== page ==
Ugandan Pop Artist Turned Politician, #BobiWine Re-arrested & Charged with Treason
Bobi Wine performing with Nubian Li in Moroto, Karamoja, Uganda. Photo by Stefan Groenveld.

Ugandan Pop Artist Turned Politician, #BobiWine Re-arrested & Charged with Treason

There's been an increased stirring of restlessness within the African youth of late...

Zimbabwean Musician Thomas Mapfumo underwent self-inflicted exile when he faced harassment due to the unapologetic criticism expressed in his music towards the then newly ordained former President Robert Mugabe. South African Artists like the late Miriam Makeba and Hugh Masekela respectively faced exile when they would use music to communicate the injustices of Apartheid.

Is Arts populism a new platform for progressive rebellion? Is it effective?

Ugandan Afrobeats star turned politician Bobi Wine, AKA Robert Kyagulanyi was immediately re-arrested shortly after his release today. Bobi Wine rose to popularity for his catch music with powerful messages that touch on poverty and social justice issues. The self-proclaimed “ghetto president”, grew up in the poorest slum of Kampala and turned to Ugandan politics early last year running and winning a seat as a Member of Parliament in a by-election for Kyadondo East in central Uganda. 

Both Bobi Wine’s popularity and criticism of the constitutional age limit put him on the radar. To date, political commentators consider him a real threat in the 2021 Ugandan Presidential elections up against the long-serving 74-year-old Ugandan President, Mr Museveni.

The artist has been in detention for over week amidst reports of his assault in custody and need for emergency medical attention. According to the BBC, the Ugandan Musician was detained by authorities for possession of weapons and ammunition.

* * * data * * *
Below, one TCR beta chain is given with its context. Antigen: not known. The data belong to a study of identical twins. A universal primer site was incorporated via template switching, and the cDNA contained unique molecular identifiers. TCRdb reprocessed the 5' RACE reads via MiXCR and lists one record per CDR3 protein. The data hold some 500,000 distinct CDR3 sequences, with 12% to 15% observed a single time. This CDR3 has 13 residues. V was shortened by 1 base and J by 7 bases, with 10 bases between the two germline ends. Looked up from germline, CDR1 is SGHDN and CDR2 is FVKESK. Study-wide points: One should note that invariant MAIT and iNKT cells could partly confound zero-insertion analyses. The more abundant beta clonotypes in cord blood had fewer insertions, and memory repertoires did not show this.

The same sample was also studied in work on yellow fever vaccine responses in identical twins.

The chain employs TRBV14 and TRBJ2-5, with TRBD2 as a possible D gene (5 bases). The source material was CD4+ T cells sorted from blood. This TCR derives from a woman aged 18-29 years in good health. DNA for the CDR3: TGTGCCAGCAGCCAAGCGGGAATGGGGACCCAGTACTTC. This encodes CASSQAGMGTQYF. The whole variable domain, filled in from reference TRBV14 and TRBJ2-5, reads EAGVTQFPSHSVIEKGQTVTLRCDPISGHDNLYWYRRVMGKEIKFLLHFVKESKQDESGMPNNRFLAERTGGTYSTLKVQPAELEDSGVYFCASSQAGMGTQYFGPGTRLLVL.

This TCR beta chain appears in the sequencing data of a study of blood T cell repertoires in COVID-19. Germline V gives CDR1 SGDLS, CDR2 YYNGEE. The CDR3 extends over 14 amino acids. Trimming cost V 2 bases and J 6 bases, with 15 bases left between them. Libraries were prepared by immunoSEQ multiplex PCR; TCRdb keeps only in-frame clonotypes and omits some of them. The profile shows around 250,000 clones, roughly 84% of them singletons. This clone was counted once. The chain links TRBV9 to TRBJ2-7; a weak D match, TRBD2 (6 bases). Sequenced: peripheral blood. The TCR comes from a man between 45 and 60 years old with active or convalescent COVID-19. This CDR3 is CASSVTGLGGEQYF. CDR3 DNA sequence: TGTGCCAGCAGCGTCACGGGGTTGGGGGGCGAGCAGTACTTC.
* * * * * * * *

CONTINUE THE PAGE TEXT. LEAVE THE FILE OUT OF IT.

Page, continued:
Both the previous and current charges are widely viewed as politically motivated.

Bobi Wine’s arrest galvanized the Uganda youth, raising tensions and sparking angry protests.

The offence of treason is set out in Article 23 of the Penal Code Act of Uganda, Chapter 120 of the Laws of Uganda, introduced in Uganda by British Colonialists in 1950. Ugandan Political Activism site Uganda At Heart explains Treason charges, detailing their justification of longer detention

“by charging someone with treason, the State is able to detain him or her for a longer period of time as it is carrying out unending ‘investigations’. It is also very difficult to get bail for such a serious offence. In short, treason charges can be used to tame key figures in opposition politics and to pressurise them to apply for an ‘amnesty’”

Over 80 Global stars such as Chris Martin, Damon Albarn and Angelique Kidjo have signed petitions for Bobi Wine’s release. 

We keep the star, his family and the people of Uganda in our thoughts and prayers. 



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